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Ajax in Action by Dave Crane, Eric Pascarello, Darren James

Book Review Team
Bartender

Joined: Feb 15, 2002
Posts: 926
<pre>Author/s : Dave Crane, Eric Pascarello, Darren James
Publisher : Manning
Category : Web design, HTML and JavaScript
Review by : Valentin Crettaz
Rating : 9 horseshoes
</pre>
Over the past months, the Ajax commando has been actively pursuing its revolution on the web petitioning for a richer and more standardized interaction model. Everyday, the commando manages to substantially increase its headcount by enrolling a growing number of frustrated developers who were promised to an execrable future.

With "Ajax in Action" out of press, the commando will now be able to drastically accelerate its evangelization process. The word is spreading that this book is a tremendously useful field guide specially written for developers in the trenches waiting for the killer solution that will help them build cutting-edge web applications of unprecedented quality. After showing how to switch from traditional to Ajax web development, the authors present the core techniques underlying Ajax as well as a couple design patterns and how these fit into the Ajax development model. Furthermore, the book also contains great best practices that can considerably enhance the user experience and that teach you how to design Ajax applications with security and performance in mind. The second part of the book is fully dedicated to presenting five hardcore examples (live search, etc.) whose main goal is to provide developers with ready-to-use off-the-shelf Ajax components that can be seamlessly integrated into any web application.

Whether you are frustrated by low tech web development or you are willing to discover how the potential of Ajax is greater than the sum of its parts, swallow this 600 pages bible and join the commando now.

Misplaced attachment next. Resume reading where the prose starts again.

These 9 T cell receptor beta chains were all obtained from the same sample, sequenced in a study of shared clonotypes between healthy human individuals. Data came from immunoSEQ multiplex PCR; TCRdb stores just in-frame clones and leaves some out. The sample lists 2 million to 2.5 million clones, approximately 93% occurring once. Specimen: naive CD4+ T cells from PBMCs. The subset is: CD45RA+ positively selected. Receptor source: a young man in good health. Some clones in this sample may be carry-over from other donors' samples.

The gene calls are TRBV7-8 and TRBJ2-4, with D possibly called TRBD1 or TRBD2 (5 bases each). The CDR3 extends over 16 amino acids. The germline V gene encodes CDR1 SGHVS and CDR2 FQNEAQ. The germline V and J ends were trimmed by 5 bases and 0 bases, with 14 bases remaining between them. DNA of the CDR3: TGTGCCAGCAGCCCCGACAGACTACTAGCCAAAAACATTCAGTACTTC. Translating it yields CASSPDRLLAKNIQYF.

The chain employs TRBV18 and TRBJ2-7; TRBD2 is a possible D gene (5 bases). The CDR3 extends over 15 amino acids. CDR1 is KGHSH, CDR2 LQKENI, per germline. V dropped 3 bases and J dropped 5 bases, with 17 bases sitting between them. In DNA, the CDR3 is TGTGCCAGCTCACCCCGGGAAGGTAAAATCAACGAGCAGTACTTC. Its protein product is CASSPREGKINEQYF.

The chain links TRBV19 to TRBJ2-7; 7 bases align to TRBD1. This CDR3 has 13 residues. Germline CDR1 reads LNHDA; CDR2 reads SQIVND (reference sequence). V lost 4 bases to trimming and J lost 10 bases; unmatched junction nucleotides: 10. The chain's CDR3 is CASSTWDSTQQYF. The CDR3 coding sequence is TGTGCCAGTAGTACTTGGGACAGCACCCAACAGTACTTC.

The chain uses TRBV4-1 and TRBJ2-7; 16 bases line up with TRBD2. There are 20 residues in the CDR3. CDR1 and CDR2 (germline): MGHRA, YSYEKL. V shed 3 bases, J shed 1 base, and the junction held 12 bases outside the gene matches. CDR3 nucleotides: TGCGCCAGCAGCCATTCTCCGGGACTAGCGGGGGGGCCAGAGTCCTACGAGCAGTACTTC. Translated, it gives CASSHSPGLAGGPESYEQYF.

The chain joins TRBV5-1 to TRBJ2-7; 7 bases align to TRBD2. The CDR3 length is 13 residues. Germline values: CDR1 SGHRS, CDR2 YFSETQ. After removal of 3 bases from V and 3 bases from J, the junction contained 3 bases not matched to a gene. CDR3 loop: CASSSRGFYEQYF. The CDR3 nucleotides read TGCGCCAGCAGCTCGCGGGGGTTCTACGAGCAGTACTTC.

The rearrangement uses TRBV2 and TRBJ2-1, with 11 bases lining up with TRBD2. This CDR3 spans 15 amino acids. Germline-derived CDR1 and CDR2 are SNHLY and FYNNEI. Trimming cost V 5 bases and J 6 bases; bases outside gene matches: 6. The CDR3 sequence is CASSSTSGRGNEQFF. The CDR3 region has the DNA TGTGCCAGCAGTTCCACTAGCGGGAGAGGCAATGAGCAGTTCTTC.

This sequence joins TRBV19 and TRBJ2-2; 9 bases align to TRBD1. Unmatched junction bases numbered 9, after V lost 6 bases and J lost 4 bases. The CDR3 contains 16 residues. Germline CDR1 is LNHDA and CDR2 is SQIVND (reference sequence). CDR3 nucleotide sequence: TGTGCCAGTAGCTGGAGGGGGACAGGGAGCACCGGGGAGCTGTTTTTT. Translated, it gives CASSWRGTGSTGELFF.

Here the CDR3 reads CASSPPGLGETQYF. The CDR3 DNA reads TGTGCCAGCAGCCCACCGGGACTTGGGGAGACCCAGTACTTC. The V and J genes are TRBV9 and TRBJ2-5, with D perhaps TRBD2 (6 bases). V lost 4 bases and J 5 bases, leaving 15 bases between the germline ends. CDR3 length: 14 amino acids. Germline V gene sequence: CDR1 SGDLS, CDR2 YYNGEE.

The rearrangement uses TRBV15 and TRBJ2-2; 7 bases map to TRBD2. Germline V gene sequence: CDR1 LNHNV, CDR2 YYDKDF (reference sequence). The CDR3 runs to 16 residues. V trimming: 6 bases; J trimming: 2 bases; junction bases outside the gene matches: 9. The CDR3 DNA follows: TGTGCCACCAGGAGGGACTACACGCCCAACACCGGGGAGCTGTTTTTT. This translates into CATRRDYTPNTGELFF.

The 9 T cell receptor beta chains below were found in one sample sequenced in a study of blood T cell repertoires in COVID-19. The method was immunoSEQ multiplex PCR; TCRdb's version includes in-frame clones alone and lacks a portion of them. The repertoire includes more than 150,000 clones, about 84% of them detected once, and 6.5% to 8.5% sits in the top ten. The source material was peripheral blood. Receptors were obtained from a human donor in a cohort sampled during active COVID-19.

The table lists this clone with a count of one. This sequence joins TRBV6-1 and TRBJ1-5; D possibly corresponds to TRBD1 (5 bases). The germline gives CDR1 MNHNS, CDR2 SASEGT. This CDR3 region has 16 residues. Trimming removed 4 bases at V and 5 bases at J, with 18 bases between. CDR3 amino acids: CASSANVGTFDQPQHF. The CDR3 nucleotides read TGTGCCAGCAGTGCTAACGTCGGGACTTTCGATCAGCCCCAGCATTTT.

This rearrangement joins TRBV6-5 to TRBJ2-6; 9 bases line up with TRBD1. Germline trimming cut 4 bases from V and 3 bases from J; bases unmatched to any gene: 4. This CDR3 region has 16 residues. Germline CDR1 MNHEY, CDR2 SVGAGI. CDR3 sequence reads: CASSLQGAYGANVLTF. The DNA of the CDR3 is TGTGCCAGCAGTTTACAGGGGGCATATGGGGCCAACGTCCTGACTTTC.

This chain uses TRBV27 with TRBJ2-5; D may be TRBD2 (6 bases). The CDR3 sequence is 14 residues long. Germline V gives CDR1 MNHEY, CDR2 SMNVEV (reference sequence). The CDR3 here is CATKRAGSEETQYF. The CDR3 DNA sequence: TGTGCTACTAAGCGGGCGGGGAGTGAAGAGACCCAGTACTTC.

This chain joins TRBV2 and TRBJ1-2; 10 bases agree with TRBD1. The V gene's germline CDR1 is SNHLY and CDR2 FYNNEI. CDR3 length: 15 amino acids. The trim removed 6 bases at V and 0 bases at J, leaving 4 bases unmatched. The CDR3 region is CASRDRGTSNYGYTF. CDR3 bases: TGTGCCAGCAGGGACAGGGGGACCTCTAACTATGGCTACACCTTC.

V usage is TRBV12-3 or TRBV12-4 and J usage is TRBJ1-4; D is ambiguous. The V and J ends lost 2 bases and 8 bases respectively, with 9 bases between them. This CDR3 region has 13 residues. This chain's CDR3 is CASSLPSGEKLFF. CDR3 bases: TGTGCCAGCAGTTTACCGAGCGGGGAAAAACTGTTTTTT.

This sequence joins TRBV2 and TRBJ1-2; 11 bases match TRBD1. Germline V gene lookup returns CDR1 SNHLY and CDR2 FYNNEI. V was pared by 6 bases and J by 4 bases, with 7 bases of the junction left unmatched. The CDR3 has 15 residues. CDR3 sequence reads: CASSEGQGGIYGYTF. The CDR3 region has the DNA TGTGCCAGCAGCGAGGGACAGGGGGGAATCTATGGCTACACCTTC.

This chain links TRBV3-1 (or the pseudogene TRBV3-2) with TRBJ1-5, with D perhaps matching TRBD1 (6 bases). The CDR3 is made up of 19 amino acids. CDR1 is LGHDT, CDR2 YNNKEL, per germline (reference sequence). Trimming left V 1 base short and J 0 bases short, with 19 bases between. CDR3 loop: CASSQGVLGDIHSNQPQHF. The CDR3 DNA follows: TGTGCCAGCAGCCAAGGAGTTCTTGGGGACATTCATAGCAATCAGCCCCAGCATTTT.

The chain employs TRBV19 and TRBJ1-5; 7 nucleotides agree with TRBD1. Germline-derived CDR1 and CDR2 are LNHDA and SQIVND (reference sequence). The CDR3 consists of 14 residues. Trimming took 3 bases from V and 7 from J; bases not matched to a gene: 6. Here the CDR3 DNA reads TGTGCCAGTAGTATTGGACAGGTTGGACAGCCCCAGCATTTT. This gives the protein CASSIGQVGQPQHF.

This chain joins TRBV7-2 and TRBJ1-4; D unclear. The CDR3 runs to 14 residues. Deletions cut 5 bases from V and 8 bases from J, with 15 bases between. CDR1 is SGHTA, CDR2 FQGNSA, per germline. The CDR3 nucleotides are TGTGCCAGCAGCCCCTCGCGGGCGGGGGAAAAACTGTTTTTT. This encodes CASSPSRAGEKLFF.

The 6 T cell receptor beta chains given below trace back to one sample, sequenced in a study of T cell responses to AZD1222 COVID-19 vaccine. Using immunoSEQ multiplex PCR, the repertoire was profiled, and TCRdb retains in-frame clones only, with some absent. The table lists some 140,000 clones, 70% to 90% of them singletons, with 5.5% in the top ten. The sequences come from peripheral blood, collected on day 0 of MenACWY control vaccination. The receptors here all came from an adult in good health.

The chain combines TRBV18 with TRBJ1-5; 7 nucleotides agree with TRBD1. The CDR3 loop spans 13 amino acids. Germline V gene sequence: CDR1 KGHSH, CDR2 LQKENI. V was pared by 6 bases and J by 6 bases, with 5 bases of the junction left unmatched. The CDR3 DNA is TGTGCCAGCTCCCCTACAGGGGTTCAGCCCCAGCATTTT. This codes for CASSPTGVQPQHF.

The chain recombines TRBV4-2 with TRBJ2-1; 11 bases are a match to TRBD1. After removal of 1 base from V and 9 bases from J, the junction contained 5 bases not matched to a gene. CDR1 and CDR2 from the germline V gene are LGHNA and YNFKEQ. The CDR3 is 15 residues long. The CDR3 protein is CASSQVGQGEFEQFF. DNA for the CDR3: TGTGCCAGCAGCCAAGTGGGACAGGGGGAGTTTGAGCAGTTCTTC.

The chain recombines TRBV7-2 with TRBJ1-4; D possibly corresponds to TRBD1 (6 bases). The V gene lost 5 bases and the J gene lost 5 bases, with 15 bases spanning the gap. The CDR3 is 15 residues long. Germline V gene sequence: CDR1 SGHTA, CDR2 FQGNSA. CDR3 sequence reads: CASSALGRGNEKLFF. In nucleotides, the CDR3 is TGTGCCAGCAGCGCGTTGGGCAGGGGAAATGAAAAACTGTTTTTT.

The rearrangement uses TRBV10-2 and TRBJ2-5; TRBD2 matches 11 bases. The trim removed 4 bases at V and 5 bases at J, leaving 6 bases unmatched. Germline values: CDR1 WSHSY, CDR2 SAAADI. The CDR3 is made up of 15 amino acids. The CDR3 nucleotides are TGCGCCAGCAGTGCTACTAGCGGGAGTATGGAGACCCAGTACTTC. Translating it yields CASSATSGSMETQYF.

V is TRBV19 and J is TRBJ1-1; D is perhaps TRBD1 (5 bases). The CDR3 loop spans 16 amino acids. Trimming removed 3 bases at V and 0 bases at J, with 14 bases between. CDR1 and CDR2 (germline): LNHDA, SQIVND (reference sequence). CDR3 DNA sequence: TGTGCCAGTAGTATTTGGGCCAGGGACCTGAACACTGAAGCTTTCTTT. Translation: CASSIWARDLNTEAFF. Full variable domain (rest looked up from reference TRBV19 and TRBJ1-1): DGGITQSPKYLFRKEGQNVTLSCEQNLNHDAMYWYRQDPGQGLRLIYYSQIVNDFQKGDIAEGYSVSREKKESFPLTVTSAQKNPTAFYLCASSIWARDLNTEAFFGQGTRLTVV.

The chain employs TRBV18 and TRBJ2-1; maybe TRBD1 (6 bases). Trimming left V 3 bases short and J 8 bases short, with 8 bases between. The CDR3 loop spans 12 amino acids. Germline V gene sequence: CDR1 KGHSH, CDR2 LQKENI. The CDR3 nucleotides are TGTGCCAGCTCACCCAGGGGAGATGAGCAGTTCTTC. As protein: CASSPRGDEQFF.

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Book Review Team
Bartender

Joined: Feb 15, 2002
Posts: 926
<pre>
Review by : Ernest J. Friedman-Hill
Rating : 9 horseshoes
</pre>
Ajax is a Web programming technique for developing rich, interactive interfaces using only JavaScript, HTML and CSS on the desktop. It's changing the landscape of the Web, and this book will help you gear up to be part of the revolution. Renaissance men David Crane and Eric Pascarello show you how to weave together the pieces that make up an Ajax application: JavaScript, server scripts, HTML, CSS, and XML. They teach you the tools and techniques you'll need to develop industrial-strength applications using JavaScript.

This is really two books in one: first, it's a look at the Ajax technologies and prescriptions for their effective use. There are detailed discussions of relevant design patterns and of strategies for designing usable and secure applications. There are substantial discussions of a number of Ajax frameworks, libraries, and development tools, as well as developer features of Web browsers that you've probably never learned about but can't live without.